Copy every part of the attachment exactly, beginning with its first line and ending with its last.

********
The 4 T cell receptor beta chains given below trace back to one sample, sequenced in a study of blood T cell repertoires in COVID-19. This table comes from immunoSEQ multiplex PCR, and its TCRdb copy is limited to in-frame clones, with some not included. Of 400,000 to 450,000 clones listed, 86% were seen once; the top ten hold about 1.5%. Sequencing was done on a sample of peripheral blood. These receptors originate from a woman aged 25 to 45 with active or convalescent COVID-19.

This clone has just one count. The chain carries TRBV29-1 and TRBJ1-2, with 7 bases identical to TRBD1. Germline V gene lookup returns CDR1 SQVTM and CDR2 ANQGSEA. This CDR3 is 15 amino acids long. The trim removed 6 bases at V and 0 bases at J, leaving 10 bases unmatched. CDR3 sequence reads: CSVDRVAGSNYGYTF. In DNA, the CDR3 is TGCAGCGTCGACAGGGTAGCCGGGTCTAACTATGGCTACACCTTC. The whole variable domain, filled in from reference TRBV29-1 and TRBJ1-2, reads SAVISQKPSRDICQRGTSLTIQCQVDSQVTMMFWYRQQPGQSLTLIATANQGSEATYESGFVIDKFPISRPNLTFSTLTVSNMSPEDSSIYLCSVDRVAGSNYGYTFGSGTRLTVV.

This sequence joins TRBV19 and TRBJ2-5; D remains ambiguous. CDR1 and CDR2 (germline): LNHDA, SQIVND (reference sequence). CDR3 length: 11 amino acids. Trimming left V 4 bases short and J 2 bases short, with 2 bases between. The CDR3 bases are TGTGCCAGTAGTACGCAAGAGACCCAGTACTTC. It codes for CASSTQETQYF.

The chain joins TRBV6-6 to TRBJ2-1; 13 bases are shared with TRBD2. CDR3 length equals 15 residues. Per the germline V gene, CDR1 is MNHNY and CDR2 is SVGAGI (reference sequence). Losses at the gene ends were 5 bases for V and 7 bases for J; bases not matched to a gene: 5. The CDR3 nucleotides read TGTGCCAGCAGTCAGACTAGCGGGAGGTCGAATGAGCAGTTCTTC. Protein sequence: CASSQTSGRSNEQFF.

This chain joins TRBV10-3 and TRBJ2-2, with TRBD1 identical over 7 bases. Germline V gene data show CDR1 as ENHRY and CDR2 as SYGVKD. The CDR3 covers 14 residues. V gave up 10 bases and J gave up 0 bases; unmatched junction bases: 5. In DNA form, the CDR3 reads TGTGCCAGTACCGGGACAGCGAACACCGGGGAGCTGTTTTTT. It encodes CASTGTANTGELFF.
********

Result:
The 4 T cell receptor beta chains given below trace back to one sample, sequenced in a study of blood T cell repertoires in COVID-19. This table comes from immunoSEQ multiplex PCR, and its TCRdb copy is limited to in-frame clones, with some not included. Of 400,000 to 450,000 clones listed, 86% were seen once; the top ten hold about 1.5%. Sequencing was done on a sample of peripheral blood. These receptors originate from a woman aged 25 to 45 with active or convalescent COVID-19.

This clone has just one count. The chain carries TRBV29-1 and TRBJ1-2, with 7 bases identical to TRBD1. Germline V gene lookup returns CDR1 SQVTM and CDR2 ANQGSEA. This CDR3 is 15 amino acids long. The trim removed 6 bases at V and 0 bases at J, leaving 10 bases unmatched. CDR3 sequence reads: CSVDRVAGSNYGYTF. In DNA, the CDR3 is TGCAGCGTCGACAGGGTAGCCGGGTCTAACTATGGCTACACCTTC. The whole variable domain, filled in from reference TRBV29-1 and TRBJ1-2, reads SAVISQKPSRDICQRGTSLTIQCQVDSQVTMMFWYRQQPGQSLTLIATANQGSEATYESGFVIDKFPISRPNLTFSTLTVSNMSPEDSSIYLCSVDRVAGSNYGYTFGSGTRLTVV.

This sequence joins TRBV19 and TRBJ2-5; D remains ambiguous. CDR1 and CDR2 (germline): LNHDA, SQIVND (reference sequence). CDR3 length: 11 amino acids. Trimming left V 4 bases short and J 2 bases short, with 2 bases between. The CDR3 bases are TGTGCCAGTAGTACGCAAGAGACCCAGTACTTC. It codes for CASSTQETQYF.

The chain joins TRBV6-6 to TRBJ2-1; 13 bases are shared with TRBD2. CDR3 length equals 15 residues. Per the germline V gene, CDR1 is MNHNY and CDR2 is SVGAGI (reference sequence). Losses at the gene ends were 5 bases for V and 7 bases for J; bases not matched to a gene: 5. The CDR3 nucleotides read TGTGCCAGCAGTCAGACTAGCGGGAGGTCGAATGAGCAGTTCTTC. Protein sequence: CASSQTSGRSNEQFF.

This chain joins TRBV10-3 and TRBJ2-2, with TRBD1 identical over 7 bases. Germline V gene data show CDR1 as ENHRY and CDR2 as SYGVKD. The CDR3 covers 14 residues. V gave up 10 bases and J gave up 0 bases; unmatched junction bases: 5. In DNA form, the CDR3 reads TGTGCCAGTACCGGGACAGCGAACACCGGGGAGCTGTTTTTT. It encodes CASTGTANTGELFF.